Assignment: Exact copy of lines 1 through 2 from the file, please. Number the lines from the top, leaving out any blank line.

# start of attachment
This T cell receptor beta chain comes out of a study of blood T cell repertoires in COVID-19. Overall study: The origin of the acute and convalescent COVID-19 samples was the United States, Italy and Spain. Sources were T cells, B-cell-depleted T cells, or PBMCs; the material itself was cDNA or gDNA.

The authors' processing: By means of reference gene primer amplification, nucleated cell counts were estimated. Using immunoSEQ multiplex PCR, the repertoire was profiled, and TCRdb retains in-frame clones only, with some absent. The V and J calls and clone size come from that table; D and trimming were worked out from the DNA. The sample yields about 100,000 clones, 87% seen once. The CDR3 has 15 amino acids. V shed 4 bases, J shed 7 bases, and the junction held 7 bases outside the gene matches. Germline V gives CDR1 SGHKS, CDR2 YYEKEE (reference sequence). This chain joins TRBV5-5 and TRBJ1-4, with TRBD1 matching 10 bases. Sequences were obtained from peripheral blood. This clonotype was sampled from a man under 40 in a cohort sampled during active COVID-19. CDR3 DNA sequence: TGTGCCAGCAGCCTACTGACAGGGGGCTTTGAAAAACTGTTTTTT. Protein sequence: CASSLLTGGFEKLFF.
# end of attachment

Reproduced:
This T cell receptor beta chain comes out of a study of blood T cell repertoires in COVID-19. Overall study: The origin of the acute and convalescent COVID-19 samples was the United States, Italy and Spain. Sources were T cells, B-cell-depleted T cells, or PBMCs; the material itself was cDNA or gDNA.

The authors' processing: By means of reference gene primer amplification, nucleated cell counts were estimated. Using immunoSEQ multiplex PCR, the repertoire was profiled, and TCRdb retains in-frame clones only, with some absent. The V and J calls and clone size come from that table; D and trimming were worked out from the DNA. The sample yields about 100,000 clones, 87% seen once. The CDR3 has 15 amino acids. V shed 4 bases, J shed 7 bases, and the junction held 7 bases outside the gene matches. Germline V gives CDR1 SGHKS, CDR2 YYEKEE (reference sequence). This chain joins TRBV5-5 and TRBJ1-4, with TRBD1 matching 10 bases. Sequences were obtained from peripheral blood. This clonotype was sampled from a man under 40 in a cohort sampled during active COVID-19. CDR3 DNA sequence: TGTGCCAGCAGCCTACTGACAGGGGGCTTTGAAAAACTGTTTTTT. Protein sequence: CASSLLTGGFEKLFF.